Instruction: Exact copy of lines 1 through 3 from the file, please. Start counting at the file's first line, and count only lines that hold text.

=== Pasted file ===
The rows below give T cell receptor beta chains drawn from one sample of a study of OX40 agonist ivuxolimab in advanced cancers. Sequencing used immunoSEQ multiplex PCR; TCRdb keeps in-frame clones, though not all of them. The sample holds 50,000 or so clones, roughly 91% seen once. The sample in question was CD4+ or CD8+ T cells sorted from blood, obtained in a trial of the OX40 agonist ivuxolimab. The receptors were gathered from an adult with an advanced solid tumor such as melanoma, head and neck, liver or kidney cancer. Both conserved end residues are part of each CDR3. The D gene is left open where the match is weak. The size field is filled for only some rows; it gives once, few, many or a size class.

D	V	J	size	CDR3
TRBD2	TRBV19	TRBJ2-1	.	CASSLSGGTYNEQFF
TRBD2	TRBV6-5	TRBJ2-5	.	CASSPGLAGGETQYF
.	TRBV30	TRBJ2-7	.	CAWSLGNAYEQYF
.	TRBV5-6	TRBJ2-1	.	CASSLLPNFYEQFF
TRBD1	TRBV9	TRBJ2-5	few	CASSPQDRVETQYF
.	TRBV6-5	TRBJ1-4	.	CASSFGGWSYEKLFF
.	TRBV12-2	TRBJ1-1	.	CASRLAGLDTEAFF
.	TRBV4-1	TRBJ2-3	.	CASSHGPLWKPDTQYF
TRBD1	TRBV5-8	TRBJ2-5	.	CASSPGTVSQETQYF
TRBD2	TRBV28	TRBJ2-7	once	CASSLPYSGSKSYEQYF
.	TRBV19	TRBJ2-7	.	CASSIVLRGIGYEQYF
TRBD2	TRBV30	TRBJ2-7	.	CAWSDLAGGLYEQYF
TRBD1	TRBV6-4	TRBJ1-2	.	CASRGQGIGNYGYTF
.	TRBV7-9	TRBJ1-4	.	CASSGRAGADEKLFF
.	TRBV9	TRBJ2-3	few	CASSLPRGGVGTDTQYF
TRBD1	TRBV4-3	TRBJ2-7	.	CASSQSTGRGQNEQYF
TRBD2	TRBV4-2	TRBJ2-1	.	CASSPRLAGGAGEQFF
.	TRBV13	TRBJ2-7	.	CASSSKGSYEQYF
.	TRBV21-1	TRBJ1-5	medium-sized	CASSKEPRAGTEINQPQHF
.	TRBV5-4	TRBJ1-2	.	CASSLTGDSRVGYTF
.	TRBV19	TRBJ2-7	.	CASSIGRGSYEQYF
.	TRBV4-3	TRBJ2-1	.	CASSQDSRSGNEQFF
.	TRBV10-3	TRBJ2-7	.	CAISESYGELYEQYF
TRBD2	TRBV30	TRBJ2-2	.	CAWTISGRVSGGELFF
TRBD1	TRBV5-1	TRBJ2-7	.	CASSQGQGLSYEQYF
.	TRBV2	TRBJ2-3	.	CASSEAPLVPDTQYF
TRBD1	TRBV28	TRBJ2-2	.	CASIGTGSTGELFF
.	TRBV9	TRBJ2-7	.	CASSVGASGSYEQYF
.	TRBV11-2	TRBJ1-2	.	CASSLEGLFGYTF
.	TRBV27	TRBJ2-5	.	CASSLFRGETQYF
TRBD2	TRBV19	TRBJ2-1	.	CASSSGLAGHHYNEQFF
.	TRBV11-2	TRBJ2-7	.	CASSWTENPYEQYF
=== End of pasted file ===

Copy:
The rows below give T cell receptor beta chains drawn from one sample of a study of OX40 agonist ivuxolimab in advanced cancers. Sequencing used immunoSEQ multiplex PCR; TCRdb keeps in-frame clones, though not all of them. The sample holds 50,000 or so clones, roughly 91% seen once. The sample in question was CD4+ or CD8+ T cells sorted from blood, obtained in a trial of the OX40 agonist ivuxolimab. The receptors were gathered from an adult with an advanced solid tumor such as melanoma, head and neck, liver or kidney cancer. Both conserved end residues are part of each CDR3. The D gene is left open where the match is weak. The size field is filled for only some rows; it gives once, few, many or a size class.

D	V	J	size	CDR3
TRBD2	TRBV19	TRBJ2-1	.	CASSLSGGTYNEQFF